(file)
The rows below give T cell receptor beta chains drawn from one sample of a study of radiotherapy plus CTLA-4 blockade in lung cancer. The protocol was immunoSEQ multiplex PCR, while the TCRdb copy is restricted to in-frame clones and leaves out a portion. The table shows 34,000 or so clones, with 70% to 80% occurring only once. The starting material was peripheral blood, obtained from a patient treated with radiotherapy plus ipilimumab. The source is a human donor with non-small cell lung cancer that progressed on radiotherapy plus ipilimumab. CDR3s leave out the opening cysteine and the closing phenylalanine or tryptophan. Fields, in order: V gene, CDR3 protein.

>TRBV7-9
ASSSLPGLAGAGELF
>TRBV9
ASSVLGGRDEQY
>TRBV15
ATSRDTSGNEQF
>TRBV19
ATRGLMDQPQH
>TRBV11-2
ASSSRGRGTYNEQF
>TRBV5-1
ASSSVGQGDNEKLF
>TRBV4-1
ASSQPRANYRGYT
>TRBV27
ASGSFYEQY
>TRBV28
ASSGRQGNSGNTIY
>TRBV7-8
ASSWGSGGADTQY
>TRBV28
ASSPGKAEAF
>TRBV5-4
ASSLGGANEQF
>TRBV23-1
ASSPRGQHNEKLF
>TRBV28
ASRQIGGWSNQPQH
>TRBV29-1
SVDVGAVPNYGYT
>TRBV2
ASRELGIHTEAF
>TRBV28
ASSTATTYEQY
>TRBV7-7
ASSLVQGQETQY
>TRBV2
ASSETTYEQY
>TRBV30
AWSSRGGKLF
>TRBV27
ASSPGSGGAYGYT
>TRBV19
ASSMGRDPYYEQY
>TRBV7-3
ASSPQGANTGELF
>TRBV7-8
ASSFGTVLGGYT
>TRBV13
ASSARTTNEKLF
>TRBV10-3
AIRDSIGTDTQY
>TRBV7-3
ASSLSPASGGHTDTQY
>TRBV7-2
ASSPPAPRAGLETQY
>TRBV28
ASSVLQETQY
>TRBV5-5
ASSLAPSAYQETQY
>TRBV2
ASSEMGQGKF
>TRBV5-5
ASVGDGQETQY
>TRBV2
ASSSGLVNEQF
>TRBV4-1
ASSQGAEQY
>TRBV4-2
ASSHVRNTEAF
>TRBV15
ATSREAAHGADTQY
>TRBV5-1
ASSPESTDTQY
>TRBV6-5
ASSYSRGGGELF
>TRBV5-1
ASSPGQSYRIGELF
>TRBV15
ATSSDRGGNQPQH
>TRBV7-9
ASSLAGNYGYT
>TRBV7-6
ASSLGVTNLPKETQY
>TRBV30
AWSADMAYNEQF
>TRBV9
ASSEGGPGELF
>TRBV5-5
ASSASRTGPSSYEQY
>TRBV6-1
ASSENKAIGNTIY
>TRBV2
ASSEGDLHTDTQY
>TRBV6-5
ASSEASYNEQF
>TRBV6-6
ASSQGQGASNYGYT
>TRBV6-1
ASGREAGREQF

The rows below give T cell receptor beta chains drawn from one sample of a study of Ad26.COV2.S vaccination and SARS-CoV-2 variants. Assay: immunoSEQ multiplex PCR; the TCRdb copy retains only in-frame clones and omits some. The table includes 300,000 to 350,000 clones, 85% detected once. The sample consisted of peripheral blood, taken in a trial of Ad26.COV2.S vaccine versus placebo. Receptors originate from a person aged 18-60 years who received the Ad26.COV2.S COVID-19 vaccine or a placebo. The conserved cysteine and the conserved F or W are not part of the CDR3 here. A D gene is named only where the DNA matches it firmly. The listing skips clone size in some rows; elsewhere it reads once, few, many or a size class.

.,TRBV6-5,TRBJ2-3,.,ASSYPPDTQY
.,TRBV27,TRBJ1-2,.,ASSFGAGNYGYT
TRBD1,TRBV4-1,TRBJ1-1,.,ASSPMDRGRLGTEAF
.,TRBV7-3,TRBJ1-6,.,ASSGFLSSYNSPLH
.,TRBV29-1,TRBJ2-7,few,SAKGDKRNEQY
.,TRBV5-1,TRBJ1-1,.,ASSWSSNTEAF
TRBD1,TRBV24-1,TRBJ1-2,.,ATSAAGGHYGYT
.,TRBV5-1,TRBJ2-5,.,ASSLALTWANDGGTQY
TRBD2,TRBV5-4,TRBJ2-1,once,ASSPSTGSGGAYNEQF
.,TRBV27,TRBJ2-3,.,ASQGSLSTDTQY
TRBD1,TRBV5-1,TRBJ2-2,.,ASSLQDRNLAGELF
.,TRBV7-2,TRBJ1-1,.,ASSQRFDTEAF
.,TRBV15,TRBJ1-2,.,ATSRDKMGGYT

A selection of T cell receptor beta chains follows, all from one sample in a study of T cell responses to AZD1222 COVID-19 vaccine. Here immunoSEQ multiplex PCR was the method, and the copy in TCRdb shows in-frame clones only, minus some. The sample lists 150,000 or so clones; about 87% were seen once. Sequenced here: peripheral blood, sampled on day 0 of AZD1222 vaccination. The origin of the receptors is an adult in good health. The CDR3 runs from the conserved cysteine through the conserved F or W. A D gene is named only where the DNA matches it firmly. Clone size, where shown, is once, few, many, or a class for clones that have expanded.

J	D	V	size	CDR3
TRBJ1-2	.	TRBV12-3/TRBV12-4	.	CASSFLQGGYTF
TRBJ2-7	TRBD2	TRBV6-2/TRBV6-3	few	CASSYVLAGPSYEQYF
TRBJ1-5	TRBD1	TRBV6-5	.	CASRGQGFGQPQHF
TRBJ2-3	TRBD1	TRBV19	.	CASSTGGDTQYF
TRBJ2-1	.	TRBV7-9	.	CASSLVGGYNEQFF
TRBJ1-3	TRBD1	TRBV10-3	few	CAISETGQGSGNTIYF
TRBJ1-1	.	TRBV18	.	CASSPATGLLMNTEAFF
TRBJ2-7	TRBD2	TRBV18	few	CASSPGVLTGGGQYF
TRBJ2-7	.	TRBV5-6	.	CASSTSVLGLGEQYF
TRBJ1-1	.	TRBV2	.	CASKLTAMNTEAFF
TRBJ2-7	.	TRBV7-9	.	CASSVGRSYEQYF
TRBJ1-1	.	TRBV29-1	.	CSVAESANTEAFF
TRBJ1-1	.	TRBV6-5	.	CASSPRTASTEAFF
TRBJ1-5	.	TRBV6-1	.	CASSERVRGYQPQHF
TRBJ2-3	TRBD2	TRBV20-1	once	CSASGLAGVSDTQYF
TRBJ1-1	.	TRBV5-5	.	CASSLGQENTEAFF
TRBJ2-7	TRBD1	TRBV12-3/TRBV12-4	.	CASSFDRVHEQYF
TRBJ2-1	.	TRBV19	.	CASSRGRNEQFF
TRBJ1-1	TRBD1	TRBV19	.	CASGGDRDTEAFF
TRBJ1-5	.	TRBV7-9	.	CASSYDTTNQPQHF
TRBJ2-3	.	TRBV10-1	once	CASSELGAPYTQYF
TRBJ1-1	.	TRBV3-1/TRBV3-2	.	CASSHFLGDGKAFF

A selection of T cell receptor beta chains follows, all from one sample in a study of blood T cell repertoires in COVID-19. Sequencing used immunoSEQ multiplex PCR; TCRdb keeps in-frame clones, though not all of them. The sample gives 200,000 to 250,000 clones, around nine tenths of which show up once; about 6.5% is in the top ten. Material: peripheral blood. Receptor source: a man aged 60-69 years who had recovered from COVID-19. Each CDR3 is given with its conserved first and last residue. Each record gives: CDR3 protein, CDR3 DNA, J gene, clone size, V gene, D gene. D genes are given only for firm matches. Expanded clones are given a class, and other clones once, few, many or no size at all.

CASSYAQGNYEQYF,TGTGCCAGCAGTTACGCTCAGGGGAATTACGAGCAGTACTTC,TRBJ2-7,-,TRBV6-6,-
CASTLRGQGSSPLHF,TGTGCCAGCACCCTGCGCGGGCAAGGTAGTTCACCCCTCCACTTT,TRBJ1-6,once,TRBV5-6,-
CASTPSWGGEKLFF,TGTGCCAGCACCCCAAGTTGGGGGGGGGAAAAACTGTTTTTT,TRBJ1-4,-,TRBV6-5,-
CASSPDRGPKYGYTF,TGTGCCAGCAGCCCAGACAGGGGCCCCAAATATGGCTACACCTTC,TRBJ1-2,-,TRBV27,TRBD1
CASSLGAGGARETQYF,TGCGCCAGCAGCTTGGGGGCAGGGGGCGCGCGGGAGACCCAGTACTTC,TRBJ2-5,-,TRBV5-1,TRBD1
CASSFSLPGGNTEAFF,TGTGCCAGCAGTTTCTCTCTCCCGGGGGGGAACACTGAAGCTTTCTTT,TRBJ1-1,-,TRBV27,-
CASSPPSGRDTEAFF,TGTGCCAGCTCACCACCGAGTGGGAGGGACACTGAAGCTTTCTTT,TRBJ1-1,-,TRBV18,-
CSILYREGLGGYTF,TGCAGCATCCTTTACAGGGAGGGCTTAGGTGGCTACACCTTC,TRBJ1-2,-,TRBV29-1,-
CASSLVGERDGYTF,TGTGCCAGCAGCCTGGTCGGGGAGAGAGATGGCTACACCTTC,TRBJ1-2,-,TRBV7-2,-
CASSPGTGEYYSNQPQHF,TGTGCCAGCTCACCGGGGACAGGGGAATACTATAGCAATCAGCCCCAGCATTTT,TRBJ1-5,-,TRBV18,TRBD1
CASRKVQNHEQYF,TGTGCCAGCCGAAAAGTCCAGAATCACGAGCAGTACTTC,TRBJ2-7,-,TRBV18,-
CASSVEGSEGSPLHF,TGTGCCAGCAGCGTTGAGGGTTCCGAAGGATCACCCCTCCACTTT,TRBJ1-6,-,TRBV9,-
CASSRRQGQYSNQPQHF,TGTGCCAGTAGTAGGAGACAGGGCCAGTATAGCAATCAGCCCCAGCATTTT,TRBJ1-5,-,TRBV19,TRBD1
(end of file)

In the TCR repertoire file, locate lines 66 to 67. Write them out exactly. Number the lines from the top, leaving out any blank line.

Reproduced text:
>TRBV2
ASSSGLVNEQF